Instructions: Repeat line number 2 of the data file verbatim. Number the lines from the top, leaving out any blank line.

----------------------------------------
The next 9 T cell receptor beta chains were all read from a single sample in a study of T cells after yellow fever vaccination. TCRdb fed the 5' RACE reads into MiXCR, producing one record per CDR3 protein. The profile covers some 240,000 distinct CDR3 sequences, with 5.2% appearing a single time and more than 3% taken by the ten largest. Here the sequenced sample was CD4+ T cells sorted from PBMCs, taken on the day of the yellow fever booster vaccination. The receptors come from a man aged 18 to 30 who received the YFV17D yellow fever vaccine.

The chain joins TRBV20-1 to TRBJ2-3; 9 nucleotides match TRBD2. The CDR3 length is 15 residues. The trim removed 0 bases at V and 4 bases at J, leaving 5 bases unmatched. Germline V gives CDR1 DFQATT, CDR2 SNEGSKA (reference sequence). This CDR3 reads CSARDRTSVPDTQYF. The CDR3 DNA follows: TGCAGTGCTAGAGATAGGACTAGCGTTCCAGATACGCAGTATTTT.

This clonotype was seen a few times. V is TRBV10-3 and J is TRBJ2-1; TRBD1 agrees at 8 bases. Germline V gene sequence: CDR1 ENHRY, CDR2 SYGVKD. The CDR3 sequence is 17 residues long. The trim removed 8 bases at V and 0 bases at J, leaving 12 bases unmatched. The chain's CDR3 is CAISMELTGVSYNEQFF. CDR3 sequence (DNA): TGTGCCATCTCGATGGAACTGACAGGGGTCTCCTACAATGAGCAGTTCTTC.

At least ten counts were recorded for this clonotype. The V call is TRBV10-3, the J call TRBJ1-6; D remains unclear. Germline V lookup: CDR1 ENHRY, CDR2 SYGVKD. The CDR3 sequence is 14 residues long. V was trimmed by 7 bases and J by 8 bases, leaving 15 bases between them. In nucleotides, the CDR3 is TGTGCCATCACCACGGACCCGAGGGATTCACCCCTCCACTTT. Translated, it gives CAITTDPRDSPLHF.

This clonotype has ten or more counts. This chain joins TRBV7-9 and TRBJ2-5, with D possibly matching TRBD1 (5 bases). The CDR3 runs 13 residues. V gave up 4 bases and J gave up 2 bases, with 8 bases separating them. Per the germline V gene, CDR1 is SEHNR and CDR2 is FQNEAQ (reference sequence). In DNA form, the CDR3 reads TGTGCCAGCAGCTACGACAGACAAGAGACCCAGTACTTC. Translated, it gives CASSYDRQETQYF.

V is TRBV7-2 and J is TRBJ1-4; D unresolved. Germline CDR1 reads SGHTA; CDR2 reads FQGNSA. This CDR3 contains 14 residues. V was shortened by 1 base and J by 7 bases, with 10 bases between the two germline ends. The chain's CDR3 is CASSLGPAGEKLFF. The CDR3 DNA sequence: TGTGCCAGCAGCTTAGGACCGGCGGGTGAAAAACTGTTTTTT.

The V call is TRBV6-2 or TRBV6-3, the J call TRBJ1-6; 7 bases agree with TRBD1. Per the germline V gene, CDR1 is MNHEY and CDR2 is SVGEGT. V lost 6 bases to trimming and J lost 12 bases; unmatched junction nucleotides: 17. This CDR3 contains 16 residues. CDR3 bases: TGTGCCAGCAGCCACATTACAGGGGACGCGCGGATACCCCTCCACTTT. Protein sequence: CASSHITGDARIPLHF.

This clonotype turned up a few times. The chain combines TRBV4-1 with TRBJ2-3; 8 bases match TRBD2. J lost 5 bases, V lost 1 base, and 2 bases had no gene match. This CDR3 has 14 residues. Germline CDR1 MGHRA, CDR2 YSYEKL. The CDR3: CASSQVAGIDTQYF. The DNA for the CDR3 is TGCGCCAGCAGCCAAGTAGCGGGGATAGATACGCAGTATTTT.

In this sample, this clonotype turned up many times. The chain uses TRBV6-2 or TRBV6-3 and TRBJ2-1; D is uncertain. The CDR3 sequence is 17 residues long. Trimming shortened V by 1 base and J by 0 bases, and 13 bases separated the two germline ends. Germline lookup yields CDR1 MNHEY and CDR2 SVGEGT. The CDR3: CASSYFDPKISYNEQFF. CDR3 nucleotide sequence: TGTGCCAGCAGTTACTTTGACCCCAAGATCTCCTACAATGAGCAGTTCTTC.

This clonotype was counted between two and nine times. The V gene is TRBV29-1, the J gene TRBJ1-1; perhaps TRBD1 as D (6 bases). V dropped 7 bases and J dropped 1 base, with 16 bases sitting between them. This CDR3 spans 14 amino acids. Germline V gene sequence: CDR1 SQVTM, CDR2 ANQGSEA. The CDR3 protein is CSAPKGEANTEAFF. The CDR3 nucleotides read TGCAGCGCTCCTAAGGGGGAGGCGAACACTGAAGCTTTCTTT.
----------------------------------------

The chain joins TRBV20-1 to TRBJ2-3; 9 nucleotides match TRBD2. The CDR3 length is 15 residues. The trim removed 0 bases at V and 4 bases at J, leaving 5 bases unmatched. Germline V gives CDR1 DFQATT, CDR2 SNEGSKA (reference sequence). This CDR3 reads CSARDRTSVPDTQYF. The CDR3 DNA follows: TGCAGTGCTAGAGATAGGACTAGCGTTCCAGATACGCAGTATTTT.